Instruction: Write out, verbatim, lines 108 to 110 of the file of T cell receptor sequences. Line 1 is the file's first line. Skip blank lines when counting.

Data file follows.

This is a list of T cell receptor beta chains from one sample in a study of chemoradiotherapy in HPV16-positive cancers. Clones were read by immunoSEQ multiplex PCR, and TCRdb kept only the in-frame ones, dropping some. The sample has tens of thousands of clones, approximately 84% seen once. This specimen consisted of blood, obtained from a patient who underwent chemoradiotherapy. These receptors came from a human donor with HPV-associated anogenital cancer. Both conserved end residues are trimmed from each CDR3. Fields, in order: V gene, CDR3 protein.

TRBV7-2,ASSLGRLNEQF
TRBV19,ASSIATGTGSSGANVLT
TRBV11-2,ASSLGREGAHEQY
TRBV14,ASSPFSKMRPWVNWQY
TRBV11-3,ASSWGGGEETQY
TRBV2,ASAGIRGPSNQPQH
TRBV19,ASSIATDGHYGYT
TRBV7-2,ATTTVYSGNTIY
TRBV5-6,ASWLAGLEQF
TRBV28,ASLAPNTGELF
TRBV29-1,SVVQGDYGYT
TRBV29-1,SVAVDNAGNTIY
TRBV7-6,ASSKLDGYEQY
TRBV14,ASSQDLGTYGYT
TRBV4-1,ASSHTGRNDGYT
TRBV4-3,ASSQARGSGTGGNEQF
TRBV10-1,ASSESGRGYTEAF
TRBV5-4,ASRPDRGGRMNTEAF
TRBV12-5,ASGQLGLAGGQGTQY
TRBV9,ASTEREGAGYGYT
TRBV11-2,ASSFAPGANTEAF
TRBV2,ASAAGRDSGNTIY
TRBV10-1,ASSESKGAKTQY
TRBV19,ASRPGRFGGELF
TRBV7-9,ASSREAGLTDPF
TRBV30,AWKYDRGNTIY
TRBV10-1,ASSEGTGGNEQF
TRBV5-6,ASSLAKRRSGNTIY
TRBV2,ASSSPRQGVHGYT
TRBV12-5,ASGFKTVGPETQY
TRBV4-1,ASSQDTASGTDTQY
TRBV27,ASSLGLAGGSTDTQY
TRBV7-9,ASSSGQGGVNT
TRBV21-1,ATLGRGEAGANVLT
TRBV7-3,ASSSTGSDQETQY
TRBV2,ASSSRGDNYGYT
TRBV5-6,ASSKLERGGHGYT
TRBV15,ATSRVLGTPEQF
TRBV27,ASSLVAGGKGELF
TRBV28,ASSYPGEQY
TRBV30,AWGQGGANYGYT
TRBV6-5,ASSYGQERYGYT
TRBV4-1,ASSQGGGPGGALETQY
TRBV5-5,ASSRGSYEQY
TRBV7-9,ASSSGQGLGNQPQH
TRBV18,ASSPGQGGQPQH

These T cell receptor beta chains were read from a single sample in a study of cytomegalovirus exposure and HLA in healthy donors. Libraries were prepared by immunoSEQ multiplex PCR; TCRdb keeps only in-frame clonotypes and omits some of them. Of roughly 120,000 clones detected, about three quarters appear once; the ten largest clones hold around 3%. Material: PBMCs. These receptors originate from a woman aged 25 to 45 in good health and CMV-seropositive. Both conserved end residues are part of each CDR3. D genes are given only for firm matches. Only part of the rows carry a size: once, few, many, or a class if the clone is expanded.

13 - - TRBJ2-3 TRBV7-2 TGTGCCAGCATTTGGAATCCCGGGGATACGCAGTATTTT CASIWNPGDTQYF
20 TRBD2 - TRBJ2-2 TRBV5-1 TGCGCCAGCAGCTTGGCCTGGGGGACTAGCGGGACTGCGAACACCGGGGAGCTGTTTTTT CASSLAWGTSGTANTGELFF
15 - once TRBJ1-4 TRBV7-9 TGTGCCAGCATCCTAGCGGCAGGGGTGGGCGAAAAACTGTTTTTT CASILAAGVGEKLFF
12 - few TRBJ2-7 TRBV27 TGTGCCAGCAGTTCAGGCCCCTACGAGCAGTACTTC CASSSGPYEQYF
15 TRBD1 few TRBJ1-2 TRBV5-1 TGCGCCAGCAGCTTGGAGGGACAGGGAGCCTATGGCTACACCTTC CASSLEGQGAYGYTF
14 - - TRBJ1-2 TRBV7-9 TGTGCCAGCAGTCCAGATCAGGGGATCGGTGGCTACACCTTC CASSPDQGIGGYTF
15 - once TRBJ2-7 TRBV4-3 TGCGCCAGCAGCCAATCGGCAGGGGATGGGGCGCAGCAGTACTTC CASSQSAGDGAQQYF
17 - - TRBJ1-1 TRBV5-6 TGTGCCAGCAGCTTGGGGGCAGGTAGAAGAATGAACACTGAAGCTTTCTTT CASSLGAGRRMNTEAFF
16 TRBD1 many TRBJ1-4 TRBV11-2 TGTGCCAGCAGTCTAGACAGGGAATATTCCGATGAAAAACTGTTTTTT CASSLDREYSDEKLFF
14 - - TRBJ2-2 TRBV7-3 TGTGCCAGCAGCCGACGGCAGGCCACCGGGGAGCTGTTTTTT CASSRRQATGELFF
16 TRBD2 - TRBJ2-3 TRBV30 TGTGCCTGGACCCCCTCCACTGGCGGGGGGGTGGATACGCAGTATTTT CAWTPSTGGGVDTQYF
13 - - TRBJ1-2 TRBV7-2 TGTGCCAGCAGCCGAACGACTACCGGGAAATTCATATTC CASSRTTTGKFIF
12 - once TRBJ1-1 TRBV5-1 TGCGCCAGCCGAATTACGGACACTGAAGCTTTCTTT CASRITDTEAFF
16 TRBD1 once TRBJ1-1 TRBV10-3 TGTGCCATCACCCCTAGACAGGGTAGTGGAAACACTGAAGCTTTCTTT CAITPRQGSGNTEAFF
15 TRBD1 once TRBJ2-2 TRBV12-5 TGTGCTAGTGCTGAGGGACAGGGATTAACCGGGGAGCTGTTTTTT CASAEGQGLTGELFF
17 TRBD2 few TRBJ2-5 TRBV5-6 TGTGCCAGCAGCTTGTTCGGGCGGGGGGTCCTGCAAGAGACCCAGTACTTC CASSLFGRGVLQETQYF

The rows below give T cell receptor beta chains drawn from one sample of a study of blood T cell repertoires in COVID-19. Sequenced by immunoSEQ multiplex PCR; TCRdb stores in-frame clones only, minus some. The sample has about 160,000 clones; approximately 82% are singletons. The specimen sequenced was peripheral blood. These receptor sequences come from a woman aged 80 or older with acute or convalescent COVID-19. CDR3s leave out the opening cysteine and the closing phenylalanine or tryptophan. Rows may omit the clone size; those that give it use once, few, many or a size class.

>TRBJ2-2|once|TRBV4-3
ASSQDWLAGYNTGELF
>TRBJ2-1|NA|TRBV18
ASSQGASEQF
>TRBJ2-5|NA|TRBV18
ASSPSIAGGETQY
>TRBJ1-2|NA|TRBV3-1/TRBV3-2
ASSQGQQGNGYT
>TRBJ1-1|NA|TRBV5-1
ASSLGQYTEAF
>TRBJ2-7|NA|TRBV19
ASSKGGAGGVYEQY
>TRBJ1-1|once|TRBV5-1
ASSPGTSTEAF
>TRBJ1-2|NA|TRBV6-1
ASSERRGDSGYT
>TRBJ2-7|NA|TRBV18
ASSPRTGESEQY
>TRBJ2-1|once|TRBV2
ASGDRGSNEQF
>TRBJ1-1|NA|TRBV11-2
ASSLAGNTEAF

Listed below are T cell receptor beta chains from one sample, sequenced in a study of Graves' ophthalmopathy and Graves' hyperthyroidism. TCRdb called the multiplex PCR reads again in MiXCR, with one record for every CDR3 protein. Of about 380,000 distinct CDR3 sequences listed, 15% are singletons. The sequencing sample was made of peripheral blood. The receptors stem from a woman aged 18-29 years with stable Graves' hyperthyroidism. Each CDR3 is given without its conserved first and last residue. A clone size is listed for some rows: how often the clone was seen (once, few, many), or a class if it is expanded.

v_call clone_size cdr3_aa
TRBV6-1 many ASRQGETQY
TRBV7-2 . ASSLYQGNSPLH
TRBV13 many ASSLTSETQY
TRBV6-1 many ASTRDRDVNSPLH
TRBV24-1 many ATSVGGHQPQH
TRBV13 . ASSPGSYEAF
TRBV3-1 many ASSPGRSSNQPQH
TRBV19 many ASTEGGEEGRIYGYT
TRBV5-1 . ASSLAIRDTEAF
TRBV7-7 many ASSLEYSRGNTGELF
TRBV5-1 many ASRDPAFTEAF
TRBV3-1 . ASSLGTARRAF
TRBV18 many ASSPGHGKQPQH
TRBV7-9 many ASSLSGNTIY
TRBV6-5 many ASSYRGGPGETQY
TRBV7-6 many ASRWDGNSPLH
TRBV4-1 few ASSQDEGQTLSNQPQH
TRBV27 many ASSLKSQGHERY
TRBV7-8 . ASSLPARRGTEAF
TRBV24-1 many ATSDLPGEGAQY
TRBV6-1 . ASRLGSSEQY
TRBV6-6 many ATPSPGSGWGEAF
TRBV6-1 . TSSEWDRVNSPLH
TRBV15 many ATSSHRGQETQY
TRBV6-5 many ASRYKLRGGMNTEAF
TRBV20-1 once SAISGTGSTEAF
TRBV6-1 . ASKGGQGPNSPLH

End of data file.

TRBV7-8 . ASSLPARRGTEAF
TRBV24-1 many ATSDLPGEGAQY
TRBV6-1 . ASRLGSSEQY